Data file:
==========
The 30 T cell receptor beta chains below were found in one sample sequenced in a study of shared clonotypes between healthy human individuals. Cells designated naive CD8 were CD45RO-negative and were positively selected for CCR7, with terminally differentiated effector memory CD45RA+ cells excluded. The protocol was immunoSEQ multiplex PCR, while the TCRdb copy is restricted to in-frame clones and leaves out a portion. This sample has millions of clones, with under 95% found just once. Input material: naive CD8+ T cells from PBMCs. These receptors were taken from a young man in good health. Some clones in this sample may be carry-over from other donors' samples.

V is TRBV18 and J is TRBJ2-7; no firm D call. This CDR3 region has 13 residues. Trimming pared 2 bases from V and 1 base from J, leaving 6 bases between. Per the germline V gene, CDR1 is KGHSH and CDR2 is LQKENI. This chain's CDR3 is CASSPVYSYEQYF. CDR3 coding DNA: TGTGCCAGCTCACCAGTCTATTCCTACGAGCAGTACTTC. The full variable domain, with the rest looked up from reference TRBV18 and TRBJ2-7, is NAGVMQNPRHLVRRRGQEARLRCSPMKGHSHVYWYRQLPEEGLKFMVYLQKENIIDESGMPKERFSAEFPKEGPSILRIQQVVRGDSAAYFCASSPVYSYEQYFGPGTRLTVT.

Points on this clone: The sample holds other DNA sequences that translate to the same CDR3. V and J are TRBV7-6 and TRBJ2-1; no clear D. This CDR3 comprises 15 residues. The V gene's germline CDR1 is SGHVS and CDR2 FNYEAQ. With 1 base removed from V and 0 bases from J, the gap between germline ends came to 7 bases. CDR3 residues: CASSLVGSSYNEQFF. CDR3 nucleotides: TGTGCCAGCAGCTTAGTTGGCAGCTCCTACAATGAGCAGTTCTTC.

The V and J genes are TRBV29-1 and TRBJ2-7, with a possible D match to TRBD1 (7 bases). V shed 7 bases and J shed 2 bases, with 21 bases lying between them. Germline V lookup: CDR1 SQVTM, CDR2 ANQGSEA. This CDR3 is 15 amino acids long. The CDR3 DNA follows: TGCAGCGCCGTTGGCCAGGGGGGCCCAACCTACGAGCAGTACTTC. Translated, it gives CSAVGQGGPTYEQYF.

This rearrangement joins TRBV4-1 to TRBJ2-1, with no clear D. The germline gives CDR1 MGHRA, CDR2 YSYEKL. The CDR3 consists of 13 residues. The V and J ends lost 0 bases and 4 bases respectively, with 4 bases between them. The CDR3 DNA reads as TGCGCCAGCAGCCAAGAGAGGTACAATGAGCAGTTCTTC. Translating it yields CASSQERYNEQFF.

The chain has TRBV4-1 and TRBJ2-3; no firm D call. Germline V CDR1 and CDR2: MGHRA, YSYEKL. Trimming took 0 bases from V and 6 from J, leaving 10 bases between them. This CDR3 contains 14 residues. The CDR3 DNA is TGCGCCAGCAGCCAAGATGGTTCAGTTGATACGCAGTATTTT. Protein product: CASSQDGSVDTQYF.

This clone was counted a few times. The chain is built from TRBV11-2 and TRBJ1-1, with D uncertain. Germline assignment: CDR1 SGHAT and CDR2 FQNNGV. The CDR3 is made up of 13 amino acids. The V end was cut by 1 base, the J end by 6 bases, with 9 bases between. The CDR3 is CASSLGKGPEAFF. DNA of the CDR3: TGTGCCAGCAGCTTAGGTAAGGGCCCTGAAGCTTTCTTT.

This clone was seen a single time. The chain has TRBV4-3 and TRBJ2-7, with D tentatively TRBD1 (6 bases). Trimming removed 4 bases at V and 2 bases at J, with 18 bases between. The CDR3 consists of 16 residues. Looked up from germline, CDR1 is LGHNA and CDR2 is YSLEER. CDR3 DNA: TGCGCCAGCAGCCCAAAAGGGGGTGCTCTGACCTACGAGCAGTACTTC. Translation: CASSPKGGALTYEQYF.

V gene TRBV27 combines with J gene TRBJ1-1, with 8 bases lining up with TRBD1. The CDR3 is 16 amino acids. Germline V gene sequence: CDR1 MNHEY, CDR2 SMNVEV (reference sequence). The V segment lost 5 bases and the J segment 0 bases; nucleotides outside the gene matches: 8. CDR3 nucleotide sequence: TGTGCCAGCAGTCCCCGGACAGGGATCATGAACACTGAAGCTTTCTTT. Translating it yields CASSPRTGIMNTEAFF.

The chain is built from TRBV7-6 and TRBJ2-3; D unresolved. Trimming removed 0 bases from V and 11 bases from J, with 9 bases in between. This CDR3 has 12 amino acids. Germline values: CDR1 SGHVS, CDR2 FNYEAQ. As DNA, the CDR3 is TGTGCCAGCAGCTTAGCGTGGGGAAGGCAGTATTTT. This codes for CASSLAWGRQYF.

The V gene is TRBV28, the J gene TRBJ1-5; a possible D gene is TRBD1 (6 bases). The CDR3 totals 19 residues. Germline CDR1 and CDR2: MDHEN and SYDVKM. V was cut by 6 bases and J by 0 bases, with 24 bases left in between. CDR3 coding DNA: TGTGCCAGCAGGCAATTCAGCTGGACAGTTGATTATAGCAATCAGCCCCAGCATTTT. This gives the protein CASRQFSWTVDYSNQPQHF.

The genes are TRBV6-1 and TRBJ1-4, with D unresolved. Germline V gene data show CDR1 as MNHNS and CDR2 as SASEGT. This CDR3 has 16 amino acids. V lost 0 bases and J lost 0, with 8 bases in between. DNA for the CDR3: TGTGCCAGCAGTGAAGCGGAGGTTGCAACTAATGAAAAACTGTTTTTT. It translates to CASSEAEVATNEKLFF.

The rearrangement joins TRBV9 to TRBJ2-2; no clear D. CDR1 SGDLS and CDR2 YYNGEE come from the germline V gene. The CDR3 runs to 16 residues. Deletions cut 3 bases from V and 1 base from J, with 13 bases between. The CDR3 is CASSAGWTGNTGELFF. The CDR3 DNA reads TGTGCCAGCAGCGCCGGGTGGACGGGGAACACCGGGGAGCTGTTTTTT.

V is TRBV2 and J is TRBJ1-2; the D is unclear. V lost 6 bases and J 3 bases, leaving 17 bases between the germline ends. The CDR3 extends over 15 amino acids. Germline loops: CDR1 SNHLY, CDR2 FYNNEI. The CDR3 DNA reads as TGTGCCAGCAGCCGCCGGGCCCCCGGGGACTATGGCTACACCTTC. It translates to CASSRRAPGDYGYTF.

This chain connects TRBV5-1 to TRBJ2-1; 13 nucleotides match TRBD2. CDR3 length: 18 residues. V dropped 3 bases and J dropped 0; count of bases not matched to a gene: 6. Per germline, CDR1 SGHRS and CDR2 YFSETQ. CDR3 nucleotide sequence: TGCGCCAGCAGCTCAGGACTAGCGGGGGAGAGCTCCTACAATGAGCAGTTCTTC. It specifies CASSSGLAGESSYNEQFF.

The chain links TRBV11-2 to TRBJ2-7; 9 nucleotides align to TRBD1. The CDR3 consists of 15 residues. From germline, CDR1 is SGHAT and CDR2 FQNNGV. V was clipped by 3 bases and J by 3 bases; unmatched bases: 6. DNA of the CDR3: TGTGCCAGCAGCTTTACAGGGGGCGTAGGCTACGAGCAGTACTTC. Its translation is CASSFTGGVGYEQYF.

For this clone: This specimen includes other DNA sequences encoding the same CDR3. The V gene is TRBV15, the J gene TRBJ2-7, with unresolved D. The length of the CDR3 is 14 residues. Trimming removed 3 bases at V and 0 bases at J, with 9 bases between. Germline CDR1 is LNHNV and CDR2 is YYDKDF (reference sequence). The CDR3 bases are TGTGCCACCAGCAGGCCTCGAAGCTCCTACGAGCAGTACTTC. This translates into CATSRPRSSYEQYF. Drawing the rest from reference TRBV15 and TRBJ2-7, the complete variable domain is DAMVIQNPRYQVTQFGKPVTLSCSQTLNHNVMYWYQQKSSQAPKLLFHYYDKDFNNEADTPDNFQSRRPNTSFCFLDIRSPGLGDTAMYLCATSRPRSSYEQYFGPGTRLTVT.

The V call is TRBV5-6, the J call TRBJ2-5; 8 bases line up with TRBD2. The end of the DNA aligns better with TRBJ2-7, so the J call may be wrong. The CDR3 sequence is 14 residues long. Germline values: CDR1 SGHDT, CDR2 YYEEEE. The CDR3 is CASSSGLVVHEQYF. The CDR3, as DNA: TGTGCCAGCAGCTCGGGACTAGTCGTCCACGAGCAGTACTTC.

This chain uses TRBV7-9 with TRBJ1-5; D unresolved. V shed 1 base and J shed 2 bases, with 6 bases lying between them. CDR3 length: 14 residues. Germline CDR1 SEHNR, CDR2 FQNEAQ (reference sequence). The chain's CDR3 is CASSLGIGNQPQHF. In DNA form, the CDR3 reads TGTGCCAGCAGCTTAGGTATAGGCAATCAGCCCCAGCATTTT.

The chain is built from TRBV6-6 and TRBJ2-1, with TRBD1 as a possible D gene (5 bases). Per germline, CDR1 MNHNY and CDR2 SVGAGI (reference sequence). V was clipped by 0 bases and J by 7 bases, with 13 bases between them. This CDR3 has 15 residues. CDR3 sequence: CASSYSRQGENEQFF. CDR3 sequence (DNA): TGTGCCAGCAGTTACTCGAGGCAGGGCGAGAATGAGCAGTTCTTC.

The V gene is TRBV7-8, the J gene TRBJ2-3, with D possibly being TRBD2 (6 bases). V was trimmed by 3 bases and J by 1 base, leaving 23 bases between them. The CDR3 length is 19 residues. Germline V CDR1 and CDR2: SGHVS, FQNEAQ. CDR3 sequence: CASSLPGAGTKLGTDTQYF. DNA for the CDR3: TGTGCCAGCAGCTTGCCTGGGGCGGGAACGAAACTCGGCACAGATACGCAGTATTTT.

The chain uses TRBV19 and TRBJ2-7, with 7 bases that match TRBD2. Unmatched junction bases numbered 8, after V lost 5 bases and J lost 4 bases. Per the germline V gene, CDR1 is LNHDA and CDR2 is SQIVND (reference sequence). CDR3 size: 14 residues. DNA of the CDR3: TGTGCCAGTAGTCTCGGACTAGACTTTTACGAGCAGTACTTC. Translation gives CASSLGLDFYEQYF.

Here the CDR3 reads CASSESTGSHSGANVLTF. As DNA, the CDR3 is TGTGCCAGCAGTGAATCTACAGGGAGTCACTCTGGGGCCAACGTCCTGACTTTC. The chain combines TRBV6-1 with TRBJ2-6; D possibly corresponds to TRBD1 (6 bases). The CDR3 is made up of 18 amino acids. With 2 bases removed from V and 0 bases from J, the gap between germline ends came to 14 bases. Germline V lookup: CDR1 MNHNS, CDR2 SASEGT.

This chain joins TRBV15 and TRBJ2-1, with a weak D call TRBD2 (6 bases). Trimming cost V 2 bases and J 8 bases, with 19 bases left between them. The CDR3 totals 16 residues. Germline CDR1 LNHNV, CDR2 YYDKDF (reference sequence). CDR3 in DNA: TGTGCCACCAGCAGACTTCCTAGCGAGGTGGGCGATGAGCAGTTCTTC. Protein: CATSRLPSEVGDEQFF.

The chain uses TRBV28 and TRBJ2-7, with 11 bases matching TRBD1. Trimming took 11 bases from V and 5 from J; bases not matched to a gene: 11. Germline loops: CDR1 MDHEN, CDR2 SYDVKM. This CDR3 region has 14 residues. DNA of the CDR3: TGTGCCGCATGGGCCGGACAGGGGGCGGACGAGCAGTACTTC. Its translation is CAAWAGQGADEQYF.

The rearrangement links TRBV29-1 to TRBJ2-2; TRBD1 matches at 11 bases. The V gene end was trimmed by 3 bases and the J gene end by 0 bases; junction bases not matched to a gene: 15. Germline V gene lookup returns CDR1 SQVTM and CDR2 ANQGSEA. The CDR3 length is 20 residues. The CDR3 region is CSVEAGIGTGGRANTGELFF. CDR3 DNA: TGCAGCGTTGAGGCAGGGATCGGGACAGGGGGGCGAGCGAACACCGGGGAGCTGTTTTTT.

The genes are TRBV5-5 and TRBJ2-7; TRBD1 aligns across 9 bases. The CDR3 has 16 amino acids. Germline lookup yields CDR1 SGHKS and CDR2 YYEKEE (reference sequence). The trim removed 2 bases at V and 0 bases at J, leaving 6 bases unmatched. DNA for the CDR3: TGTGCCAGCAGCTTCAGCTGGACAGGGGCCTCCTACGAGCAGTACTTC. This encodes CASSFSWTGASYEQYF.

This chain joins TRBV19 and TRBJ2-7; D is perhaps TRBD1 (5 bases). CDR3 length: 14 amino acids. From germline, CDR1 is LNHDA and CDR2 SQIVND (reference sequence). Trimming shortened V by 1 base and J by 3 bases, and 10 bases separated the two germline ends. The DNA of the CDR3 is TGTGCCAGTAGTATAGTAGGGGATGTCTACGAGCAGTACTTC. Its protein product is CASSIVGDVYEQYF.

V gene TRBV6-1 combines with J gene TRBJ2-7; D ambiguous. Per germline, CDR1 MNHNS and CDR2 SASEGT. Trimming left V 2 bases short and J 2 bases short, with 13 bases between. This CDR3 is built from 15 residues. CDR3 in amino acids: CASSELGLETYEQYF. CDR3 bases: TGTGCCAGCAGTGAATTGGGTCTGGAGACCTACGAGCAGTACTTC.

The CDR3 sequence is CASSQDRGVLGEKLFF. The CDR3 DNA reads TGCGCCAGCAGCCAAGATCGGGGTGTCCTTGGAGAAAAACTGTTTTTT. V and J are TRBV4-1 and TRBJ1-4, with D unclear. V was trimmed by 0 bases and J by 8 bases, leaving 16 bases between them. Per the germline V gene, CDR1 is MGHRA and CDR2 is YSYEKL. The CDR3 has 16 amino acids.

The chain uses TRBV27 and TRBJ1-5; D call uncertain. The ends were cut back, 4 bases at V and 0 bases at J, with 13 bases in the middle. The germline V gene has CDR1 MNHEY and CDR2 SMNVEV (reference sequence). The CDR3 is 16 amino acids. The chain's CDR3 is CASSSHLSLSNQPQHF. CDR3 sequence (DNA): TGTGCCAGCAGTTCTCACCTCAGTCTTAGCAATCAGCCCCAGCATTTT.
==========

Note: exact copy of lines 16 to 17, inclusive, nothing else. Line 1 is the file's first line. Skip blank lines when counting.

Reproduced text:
The chain links TRBV11-2 to TRBJ2-7; 9 nucleotides align to TRBD1. The CDR3 consists of 15 residues. From germline, CDR1 is SGHAT and CDR2 FQNNGV. V was clipped by 3 bases and J by 3 bases; unmatched bases: 6. DNA of the CDR3: TGTGCCAGCAGCTTTACAGGGGGCGTAGGCTACGAGCAGTACTTC. Its translation is CASSFTGGVGYEQYF.

For this clone: This specimen includes other DNA sequences encoding the same CDR3. The V gene is TRBV15, the J gene TRBJ2-7, with unresolved D. The length of the CDR3 is 14 residues. Trimming removed 3 bases at V and 0 bases at J, with 9 bases between. Germline CDR1 is LNHNV and CDR2 is YYDKDF (reference sequence). The CDR3 bases are TGTGCCACCAGCAGGCCTCGAAGCTCCTACGAGCAGTACTTC. This translates into CATSRPRSSYEQYF. Drawing the rest from reference TRBV15 and TRBJ2-7, the complete variable domain is DAMVIQNPRYQVTQFGKPVTLSCSQTLNHNVMYWYQQKSSQAPKLLFHYYDKDFNNEADTPDNFQSRRPNTSFCFLDIRSPGLGDTAMYLCATSRPRSSYEQYFGPGTRLTVT.